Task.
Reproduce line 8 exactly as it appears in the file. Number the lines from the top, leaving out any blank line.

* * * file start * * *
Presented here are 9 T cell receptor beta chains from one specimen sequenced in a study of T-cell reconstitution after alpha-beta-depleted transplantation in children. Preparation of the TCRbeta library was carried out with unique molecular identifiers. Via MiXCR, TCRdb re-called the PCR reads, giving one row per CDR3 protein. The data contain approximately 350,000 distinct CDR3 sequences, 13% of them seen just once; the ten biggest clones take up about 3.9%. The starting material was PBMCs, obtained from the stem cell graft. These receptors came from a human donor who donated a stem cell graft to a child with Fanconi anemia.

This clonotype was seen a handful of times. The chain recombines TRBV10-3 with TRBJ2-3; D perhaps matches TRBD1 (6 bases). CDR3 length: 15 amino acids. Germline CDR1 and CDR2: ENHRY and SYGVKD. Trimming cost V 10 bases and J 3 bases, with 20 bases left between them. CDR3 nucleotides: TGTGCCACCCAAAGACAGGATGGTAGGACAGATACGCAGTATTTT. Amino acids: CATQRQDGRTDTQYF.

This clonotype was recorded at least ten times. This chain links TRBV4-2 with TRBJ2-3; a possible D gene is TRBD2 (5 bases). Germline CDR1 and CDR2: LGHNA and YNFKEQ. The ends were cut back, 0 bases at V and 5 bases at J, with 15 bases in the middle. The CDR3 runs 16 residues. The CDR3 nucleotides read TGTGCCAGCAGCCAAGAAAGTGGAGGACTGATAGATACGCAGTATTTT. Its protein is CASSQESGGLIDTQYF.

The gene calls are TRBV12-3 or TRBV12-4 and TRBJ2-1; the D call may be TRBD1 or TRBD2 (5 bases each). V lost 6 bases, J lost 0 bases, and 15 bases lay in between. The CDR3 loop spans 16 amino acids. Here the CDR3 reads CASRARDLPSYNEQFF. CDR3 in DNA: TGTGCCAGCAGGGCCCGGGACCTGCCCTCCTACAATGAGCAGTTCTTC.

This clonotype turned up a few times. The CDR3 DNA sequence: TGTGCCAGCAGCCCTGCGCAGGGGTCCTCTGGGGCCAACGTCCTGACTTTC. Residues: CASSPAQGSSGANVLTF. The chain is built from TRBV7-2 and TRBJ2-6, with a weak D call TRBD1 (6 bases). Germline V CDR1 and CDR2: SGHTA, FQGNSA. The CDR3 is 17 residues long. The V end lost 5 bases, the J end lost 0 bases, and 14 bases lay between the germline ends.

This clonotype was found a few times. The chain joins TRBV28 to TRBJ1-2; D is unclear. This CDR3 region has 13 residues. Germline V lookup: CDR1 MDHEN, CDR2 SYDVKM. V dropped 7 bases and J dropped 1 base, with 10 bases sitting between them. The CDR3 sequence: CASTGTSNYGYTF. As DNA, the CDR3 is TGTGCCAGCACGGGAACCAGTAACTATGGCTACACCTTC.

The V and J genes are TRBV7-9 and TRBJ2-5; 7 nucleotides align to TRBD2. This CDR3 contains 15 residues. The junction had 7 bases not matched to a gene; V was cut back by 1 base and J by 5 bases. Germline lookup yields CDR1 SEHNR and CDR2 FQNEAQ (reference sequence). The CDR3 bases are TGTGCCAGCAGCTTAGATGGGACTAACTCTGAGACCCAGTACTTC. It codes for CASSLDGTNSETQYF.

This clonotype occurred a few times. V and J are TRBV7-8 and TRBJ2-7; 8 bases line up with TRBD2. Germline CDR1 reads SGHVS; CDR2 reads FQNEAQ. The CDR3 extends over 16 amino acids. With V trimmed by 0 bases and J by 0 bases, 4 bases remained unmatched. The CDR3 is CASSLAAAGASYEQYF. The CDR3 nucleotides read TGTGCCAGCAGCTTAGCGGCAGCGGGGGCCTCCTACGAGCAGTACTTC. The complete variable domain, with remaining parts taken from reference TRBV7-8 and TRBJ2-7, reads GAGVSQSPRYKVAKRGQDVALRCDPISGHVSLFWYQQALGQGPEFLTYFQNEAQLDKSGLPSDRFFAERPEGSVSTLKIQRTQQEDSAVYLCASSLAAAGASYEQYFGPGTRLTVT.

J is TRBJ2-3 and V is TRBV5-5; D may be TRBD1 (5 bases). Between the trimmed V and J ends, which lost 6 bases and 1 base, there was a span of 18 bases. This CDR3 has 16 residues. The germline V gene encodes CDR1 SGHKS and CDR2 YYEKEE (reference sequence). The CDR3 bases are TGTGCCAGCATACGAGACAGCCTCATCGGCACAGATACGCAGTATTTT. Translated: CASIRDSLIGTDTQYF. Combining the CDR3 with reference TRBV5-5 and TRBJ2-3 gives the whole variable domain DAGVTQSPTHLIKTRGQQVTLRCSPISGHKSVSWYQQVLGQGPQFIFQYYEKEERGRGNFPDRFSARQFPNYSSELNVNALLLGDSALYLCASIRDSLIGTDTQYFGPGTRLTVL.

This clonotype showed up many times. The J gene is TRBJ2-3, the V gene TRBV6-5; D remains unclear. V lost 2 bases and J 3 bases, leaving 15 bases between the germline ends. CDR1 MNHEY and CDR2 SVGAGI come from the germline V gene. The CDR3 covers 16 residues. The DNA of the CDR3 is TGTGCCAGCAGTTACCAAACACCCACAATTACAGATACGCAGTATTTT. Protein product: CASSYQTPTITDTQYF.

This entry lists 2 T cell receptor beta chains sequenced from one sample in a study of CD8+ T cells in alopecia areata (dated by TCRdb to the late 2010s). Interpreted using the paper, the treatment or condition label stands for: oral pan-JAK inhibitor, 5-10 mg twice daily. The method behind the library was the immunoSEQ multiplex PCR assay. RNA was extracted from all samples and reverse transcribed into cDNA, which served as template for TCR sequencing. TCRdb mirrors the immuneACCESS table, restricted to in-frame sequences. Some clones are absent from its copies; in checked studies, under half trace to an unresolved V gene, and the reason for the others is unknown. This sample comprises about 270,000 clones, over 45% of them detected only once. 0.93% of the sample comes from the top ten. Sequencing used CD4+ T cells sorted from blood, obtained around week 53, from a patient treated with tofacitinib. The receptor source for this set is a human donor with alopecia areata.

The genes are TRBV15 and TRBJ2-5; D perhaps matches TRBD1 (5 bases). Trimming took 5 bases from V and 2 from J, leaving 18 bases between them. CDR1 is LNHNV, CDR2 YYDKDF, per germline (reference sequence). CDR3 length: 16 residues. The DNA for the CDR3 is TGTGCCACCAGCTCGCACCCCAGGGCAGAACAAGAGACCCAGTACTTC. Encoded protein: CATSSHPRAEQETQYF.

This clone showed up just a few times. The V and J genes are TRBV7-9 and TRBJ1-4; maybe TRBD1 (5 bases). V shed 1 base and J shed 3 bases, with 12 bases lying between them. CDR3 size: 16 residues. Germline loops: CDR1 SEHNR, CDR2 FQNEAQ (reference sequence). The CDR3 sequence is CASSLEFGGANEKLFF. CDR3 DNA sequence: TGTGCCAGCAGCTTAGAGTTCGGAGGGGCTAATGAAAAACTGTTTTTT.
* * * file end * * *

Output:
This clonotype occurred a few times. V and J are TRBV7-8 and TRBJ2-7; 8 bases line up with TRBD2. Germline CDR1 reads SGHVS; CDR2 reads FQNEAQ. The CDR3 extends over 16 amino acids. With V trimmed by 0 bases and J by 0 bases, 4 bases remained unmatched. The CDR3 is CASSLAAAGASYEQYF. The CDR3 nucleotides read TGTGCCAGCAGCTTAGCGGCAGCGGGGGCCTCCTACGAGCAGTACTTC. The complete variable domain, with remaining parts taken from reference TRBV7-8 and TRBJ2-7, reads GAGVSQSPRYKVAKRGQDVALRCDPISGHVSLFWYQQALGQGPEFLTYFQNEAQLDKSGLPSDRFFAERPEGSVSTLKIQRTQQEDSAVYLCASSLAAAGASYEQYFGPGTRLTVT.